List of about ten men including
Samuel Leatherland, one calendar month, hard labour, for leaving the service of his master at Elkington.

Comments – Elkington is described (on Wikipedia) as a deserted medieval village, although it appears on maps two miles east of Yelvertoft. Could be Samuel Leatherland (1835-1910) who was born Pailton and later settled in Churchover - although he was a 24 year old shepherd in Coleorton, Leics in 1861 census, so perhaps not him ? This could also be the same person as James Letherland above.

Leicester Chronicle – Saturday 30th March 1861

Valuable Freehold Land Situate at Oadby To be sold by auction …........................ Lot 1 A close of pasture land called Top Close containing 4a, 3r, 32p situate in the parish of Oadby and occupied by Mrs Letherland.

Comments – Probably Mrs Alice Leatherland who was a 74 year old widowed grazier of 20 acres in Oadby in the 1861 census. She was the widow of Thomas Leatherland (b.1798).

Northampton Mercury - Saturday 9 January 1864

Letter from J.A. Leatherland on Christmas Weather with a 'tabular chronicle of the weather at Chistmastide for the past 44 years as observed in North Northamptonshire. He then lists each year with a very brief summary of the weather.
Comments – John Ayre Leatherland the writer again.

Northampton Mercury - Saturday 17 December 1864

Working Men's Entertainments
Report of a meeting at the Temperance Hall includes “Mr J.A. Leatherland delivered a very able lectured entitled 'Half an Hour among the Stars'. The lecture was highly commended and warmly received” (The preceding event was “Mr Norwood sang a comic song in Nigger costume”).
Comments – as above

Northampton Mercury - Saturday 19 August 1865

Wanted an active and respectable young man accustomed to horses and carriages also a general servant. None need apply without a good character. Address stating wages to X.Y, Mr Leatherland's, High Street, Kettering.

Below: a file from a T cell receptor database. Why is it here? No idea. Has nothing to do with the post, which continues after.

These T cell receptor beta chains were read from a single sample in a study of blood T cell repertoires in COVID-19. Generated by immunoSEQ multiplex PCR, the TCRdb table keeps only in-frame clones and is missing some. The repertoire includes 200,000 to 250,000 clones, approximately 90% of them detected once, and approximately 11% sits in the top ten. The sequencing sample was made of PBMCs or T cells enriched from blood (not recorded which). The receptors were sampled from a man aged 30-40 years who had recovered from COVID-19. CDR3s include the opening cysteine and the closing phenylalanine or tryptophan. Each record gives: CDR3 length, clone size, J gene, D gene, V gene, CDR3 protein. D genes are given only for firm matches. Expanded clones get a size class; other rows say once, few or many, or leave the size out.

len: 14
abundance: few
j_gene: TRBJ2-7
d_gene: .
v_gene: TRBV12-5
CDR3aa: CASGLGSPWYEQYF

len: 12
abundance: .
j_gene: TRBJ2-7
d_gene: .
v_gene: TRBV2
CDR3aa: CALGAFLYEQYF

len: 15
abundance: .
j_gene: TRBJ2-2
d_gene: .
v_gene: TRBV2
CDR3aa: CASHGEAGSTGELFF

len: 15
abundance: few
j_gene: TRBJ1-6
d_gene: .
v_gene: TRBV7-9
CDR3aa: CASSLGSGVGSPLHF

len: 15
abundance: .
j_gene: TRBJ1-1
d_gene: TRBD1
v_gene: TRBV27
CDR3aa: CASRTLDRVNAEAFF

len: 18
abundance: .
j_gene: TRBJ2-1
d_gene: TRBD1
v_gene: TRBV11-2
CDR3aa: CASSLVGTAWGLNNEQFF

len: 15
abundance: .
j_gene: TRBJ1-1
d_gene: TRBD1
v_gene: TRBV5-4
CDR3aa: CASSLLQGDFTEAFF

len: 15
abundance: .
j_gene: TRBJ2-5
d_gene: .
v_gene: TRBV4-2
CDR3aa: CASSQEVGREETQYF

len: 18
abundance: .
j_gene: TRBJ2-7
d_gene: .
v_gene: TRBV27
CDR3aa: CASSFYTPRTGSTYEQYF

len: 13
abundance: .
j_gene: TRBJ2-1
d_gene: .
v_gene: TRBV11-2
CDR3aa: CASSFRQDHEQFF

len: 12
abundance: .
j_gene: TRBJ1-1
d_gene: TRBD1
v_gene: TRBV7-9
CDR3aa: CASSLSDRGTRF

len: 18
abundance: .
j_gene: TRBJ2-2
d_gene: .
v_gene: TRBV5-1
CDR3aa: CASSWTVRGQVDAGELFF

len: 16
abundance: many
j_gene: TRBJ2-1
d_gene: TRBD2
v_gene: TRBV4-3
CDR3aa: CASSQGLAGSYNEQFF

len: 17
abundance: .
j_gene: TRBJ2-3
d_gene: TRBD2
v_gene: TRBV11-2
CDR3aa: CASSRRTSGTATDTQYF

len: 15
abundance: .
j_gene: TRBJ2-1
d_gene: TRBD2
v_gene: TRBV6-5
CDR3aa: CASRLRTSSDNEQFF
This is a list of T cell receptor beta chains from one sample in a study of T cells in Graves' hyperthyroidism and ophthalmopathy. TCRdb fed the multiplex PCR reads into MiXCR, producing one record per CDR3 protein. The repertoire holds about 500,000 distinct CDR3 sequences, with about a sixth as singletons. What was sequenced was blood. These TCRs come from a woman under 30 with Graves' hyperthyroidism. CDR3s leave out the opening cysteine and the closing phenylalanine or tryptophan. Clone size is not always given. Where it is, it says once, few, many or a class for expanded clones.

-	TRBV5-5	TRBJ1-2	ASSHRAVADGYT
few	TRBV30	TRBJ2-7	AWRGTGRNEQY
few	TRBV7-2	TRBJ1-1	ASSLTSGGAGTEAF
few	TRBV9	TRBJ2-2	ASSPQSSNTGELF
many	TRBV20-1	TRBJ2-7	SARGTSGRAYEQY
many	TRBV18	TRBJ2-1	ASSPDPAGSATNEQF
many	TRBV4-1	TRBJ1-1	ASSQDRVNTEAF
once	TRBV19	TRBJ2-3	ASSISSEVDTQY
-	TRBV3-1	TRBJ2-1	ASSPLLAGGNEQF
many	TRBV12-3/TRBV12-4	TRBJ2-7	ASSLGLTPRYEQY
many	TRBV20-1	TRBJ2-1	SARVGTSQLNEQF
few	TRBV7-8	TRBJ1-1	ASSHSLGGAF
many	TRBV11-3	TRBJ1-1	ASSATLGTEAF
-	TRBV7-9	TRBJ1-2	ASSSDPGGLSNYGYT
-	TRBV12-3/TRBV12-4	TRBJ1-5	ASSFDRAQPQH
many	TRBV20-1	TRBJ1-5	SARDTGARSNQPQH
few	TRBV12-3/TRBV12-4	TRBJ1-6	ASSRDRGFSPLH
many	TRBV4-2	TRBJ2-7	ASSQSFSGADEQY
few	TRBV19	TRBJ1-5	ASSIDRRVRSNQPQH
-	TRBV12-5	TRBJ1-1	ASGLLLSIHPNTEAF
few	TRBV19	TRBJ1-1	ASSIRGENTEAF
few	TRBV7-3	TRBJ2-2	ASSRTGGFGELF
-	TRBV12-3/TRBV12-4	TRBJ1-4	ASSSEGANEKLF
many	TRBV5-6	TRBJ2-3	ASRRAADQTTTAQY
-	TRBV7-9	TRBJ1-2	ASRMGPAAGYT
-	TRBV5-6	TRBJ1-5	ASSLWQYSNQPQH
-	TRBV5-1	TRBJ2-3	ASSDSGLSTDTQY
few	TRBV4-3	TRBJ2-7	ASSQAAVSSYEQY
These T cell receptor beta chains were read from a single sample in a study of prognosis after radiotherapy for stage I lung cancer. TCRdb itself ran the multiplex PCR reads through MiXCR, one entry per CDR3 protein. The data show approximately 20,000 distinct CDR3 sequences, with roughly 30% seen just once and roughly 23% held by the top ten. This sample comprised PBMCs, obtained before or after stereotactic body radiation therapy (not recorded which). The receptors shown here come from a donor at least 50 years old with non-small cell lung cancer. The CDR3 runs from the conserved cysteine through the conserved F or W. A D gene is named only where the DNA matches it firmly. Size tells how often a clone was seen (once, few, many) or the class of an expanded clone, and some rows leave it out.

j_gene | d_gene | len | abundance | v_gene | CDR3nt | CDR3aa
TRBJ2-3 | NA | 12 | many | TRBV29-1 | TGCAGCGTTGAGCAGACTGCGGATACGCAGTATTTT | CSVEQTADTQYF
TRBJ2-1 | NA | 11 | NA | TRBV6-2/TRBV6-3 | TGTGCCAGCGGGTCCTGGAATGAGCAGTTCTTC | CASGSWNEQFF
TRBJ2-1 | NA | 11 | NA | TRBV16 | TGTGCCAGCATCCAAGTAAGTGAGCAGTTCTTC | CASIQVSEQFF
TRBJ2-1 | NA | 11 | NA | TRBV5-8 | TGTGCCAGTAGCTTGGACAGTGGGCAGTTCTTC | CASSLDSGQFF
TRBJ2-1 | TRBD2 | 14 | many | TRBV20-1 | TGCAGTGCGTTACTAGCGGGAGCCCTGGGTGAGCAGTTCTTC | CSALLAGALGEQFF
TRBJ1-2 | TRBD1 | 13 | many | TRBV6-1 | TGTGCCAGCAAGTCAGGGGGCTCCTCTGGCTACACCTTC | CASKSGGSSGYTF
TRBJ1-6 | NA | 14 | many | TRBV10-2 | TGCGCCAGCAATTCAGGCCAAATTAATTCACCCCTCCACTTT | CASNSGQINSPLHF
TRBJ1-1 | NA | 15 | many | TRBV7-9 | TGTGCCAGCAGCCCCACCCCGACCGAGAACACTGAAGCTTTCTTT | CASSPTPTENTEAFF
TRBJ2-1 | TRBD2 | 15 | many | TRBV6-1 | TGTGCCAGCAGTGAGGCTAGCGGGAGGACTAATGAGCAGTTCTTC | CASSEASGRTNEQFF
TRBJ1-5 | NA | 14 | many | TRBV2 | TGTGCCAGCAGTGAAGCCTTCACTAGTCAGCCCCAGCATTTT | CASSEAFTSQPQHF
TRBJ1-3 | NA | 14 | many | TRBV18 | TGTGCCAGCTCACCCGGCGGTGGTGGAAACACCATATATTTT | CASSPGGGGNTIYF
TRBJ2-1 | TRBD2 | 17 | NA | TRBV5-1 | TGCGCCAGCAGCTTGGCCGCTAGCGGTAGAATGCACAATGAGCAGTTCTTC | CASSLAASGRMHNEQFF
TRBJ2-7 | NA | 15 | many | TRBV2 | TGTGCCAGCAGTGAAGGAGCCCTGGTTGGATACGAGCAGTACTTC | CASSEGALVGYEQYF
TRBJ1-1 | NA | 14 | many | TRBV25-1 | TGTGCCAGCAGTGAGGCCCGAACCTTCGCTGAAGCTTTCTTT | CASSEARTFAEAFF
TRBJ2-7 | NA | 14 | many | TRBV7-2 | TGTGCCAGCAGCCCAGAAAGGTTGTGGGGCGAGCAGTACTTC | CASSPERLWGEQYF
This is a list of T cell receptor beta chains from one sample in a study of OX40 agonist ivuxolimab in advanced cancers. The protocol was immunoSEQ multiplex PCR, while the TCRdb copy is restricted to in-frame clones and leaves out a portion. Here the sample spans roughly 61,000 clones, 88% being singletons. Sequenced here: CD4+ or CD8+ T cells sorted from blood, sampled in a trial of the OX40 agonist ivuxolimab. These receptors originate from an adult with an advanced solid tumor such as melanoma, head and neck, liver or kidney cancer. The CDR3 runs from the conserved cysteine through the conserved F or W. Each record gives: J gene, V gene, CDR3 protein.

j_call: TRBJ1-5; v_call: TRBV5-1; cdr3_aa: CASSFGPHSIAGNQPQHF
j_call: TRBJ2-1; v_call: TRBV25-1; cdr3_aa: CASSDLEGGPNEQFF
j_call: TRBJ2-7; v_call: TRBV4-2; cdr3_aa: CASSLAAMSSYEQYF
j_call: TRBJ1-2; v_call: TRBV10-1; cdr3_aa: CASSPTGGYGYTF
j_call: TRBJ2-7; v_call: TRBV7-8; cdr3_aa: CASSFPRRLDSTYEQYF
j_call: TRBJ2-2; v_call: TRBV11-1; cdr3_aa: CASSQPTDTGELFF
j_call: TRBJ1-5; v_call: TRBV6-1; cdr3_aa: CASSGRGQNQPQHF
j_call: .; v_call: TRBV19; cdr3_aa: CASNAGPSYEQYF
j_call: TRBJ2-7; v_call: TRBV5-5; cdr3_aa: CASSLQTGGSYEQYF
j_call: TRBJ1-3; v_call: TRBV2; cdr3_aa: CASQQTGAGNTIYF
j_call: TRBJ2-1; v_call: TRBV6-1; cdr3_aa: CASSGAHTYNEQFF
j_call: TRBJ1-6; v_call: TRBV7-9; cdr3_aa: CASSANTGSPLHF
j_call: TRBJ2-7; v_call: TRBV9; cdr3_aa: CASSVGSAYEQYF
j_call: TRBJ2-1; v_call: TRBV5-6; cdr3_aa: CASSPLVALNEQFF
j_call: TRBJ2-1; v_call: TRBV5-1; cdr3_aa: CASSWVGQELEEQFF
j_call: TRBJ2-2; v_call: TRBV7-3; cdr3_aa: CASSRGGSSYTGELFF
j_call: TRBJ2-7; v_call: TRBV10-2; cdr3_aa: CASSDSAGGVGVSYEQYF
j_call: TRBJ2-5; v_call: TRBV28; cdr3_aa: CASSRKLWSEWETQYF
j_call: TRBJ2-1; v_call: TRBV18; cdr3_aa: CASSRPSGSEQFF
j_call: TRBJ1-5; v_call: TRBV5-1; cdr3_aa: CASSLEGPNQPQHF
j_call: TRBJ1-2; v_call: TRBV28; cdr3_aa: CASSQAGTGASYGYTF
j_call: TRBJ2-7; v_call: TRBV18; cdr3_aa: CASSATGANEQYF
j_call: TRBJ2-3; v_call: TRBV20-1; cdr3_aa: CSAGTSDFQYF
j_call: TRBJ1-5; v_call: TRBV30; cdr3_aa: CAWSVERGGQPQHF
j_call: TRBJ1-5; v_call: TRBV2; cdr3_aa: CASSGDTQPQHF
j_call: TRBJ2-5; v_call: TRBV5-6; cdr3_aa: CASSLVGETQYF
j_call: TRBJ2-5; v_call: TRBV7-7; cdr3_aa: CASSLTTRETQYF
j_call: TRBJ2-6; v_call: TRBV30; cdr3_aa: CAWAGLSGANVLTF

Comments – probably JA Leatherland

Northampton Mercury – Saturday 19th August 1865

Notices of Births Marriages and Deaths Under Deaths : August 16th Hollowell, deeply regretted Mr James Leatherland in the 74th year of his age

Comments – James Leatherland (1791-1865) millwright who lived in Hollowell for most / all his life

Northampton Mercury – Saturday 4 December 1866

The Mild Season
“As further proof the mildness of the season, it is perhaps worth recording along with so many items already to hand, that at this place on Tuesday last (30th Nov) a quantity of ripe red plums, in a goods state of preservation, were gathered by Mr Leatherland from a tree in his orchard. Another person in this neighbourhood just recently gathered some redcurrants from a tree in his garden, and enough to make up a good size pie.”  Comments – There were several Leatherlands in Guilsborough at that time, but this is probably William Leatherland (1818-1869) who left property including an orchard in his Will in 1869.

Northampton Mercury – Saturday 19 September 1868

Kettering the Late Fire. Long report of a farm at a former farm now used for 'more urban uses'. The report mentions that the fir spread to 'a cottage occupied by Mr Leatherland'. Comments – Probably JA Leatherland

Northampton Mercury – Saturday 6 August 1870

Article on the Kilsby Flower Show mentions S. Leatherland who won three prizes in various plant categories, and a 3rd prize for 'six parsnips'. Comments – See below

Northampton Mercury – Saturday 22 July 1871

Report on Kilsby Flower Show > the third annual show of the Kilsby Cottage and Amateur Gardeners Society for the villages of Kilsby, Crick, Hillmorton, Watford, Barby and Ashby St Ledgers held in the Hall Close, Kilsby.

S. Leatherland junior won a prize in the cut flowers category : six antirinnhums spikes. He also won a 2nd prize in the fruit category for a dish of redcurrants and a 1st prize for a dish of black currants. In vegetable category a 3rd prize for six turnips. He also won 1st prize for a nosegay (cut flowers).

S. Leatherland [no mention of jnr] won prizes in the vegetables category (3rd prize for 12 round potatoes, 2nd prize for six lettuces, 2nd prize for six winter onions. He also won a 3rd prize in cut flowers (collection of any specimens, six varieties)

(Also S. Leatherland won flower show prizes August 1870 edition)